We are well on our way for #1-5, but #6 seems near impossible.  We could achieve #6 with some luck and some sacrifice, and if we wanted to move there with employment, sooner makes more sense than later given age discrimination concerns.  (Though perhaps we’d be ok with age discrimination given our deep networks?)  Plus… I like my job and my colleagues and may never actually *want* to do #6.  But the future is a long time and many things can change (indeed, the location of Paradise may move given global warming, tax changes, and whatever our friends decide to do as they age and retire).

What are (some of) YOUR long-term money goals?

link love and a challenge update

This is the week the addiction finally broke.  I no longer have the sense of yearning as I fight to keep from reaching for the ipad/iphone.  Still, when I do get to a computer I have unconsciously hit up twitter a couple times without even noticing until I’d finished.  Habits are hard to break!  I have been getting to work before 8am again which is nice because it’s just me and the cleaning staff and it’s peaceful and I can get an hour of actual work in before meetings start or before people stop by.  Previously I had done that, but something about this semester had me shifted to 9am for a while.  I’m still not getting into work before 7 like I had been, but some of that is the fact that we temporarily have 3 cars and only have a 1 car driveway and a 2 car garage so if my car isn’t the one in the driveway I have to wait for DC2’s bus to come.

Performance Today this month has been doing an amazing job this month highlighting black composers and musicians.  I am saddened by the great artists that have disappeared from regular view.  I’m shocked by the household names that I did not know were black (see:  Scott Joplin).  It’s so unfair that history is written by the dominant culture and not about the biggest talents.  We’ve lost so much.  A favorite this week was William Grant Still.  I agree 100% with the youtube commenter who remarked, “Where has this music been?! Lovely, evocative, original and beautifully written. Deserves a place alongside Copland, Gershwin and Bernstein.”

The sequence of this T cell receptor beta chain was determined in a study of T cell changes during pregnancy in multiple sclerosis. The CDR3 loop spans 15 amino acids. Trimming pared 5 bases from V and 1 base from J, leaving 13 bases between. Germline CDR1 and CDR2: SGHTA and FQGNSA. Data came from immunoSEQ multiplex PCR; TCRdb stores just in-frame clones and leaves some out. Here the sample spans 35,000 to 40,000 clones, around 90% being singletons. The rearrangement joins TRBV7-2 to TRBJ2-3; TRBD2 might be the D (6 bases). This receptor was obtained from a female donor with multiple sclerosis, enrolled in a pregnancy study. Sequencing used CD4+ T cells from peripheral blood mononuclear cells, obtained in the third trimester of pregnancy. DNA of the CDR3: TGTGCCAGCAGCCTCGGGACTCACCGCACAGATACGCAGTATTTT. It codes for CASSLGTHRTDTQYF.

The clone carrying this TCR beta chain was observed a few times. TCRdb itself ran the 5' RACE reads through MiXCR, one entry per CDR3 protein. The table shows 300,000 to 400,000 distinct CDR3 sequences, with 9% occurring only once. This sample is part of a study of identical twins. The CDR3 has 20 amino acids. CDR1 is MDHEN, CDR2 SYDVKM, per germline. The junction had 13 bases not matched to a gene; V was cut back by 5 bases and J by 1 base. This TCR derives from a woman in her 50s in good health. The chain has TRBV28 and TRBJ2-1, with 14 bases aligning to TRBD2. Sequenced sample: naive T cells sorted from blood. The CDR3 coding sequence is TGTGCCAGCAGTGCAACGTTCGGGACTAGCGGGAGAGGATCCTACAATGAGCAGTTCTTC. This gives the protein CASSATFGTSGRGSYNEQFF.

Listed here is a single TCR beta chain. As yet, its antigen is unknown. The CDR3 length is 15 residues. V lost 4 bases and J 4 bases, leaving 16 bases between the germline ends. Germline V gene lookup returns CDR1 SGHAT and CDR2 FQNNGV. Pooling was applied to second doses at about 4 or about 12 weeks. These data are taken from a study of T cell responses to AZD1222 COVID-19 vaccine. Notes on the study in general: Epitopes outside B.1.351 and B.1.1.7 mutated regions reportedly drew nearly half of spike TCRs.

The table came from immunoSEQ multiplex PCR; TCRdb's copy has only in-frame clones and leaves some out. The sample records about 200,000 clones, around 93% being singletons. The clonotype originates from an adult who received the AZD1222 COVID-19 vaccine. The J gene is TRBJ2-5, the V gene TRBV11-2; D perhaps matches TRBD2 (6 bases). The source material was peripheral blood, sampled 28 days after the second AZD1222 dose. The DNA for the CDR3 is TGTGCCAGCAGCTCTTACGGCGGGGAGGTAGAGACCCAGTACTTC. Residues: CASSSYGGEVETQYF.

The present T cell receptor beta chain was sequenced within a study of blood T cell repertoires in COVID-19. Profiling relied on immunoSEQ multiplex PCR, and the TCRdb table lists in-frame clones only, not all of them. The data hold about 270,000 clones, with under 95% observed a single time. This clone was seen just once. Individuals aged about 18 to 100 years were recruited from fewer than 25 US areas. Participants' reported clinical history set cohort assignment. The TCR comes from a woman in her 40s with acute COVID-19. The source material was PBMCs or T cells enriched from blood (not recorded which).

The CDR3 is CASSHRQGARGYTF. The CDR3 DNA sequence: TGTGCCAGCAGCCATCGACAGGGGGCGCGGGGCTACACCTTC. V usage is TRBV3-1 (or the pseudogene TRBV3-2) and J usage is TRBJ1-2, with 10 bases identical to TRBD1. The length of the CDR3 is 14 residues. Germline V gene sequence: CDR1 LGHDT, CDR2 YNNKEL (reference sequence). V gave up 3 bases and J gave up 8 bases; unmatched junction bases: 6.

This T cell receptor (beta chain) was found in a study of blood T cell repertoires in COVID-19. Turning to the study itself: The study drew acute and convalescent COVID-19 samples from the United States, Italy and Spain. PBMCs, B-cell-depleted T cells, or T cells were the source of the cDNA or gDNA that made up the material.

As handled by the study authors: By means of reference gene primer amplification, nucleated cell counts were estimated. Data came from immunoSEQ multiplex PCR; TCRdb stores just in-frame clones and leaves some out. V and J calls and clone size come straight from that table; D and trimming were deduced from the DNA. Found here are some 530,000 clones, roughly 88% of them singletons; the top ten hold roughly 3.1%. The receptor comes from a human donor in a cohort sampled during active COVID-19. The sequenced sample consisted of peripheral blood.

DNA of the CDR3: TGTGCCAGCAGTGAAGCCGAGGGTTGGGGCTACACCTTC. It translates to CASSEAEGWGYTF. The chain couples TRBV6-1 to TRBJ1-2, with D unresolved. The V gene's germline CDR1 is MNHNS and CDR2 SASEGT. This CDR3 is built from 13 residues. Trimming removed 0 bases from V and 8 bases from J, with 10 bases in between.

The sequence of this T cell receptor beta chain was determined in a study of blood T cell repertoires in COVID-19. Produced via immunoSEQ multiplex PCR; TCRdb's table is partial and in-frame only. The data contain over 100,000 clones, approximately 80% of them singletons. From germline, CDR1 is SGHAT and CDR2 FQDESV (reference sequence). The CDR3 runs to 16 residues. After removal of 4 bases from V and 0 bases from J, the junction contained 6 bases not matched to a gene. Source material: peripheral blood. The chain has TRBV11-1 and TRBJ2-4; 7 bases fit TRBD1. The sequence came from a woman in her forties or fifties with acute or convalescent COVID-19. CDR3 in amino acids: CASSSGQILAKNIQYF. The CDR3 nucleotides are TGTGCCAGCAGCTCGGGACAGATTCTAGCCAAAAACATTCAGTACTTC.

How banks block people of color from homeownership.

These FL students are inspirational (tw: school shooting)

Trump pitches plan to bring back boxes of government food even though it’s both less efficient and less equitable than SNAP.

H/T to Delagar for this 2015 post on how the cake place that denied a lesbian couple service also doxxed them and endangered their kids.

Only slightly less terrible for morale than stack-ranking

The next recession is going to suck

Media:  Reality has a liberal bias right now.  Embrace it.

Death by Pokemon Go

I am the very model of a NYTimes contrarian

Leslie Jones tweets the olympics

Ask the grumpies: Things to help a kid get into the college of hir choice

Sandy L. asks

If a kid has his heart set on a college, what things could help them get in besides academics. For example, MIT has these science camps for kids that are expensive but could they also help with admissions later on?

We truly don’t know.  Take everything we say with a HUGE grain of salt.  I mean, we know people who got into Stanford but not Harvard and vice versa.  It really seems to be a crapshoot at a certain level, even if you’re your state’s math champion and have straight As, etc.  I don’t actually think it’s that hard to get into MIT if your grades and testscores are good and you have a true love of math and science compared to getting into Harvard (at least, I know a lot of people who got into MIT as undergrads who didn’t get into any ivies to which they applied).  It’s more difficult than getting into your state’s flagship, but there’s a lot less competition for those slots.  So I wouldn’t think that the science camps would be necessary.  Whether or not they help, I don’t know.

Back when it was called the Westinghouse science award, it helped to have won the Regeneron Science Talent Search.

It helps to have top scores and grades at a known-name school and to have come from nothing.  If you’re first gen, low income, and have fought your way to the top, that makes it easier for colleges to decide.  Particularly if you’re a scholarship kid at Eaton or at one of the state public boarding schools for GT kids.

One of my colleagues’ kids got in to our (state flagship) school (for engineering/CS) late admissions despite being low on grades and testscores because he did an after school club with a professor in the computer science department and did a very good job at said club, and the professor was able to pull strings.  I don’t know how universal that is– certainly I have never had any contact with undergraduate admissions– but some professors at some schools might have some pull.

If Caltech has the same application it had 15 years ago, you’re more likely to get in if you take it seriously.  Fill out that page that says, “put something interesting here” with something interesting!  I filled the entire thing in very tiny writing with math jokes.  My ex-boyfriend drew a comic showing the path of his life complete with adorable stick figures interacting with the line representing the timeline of his life.  I forget what my sister put in there but I’m sure it was interesting and entertaining.  We all got in.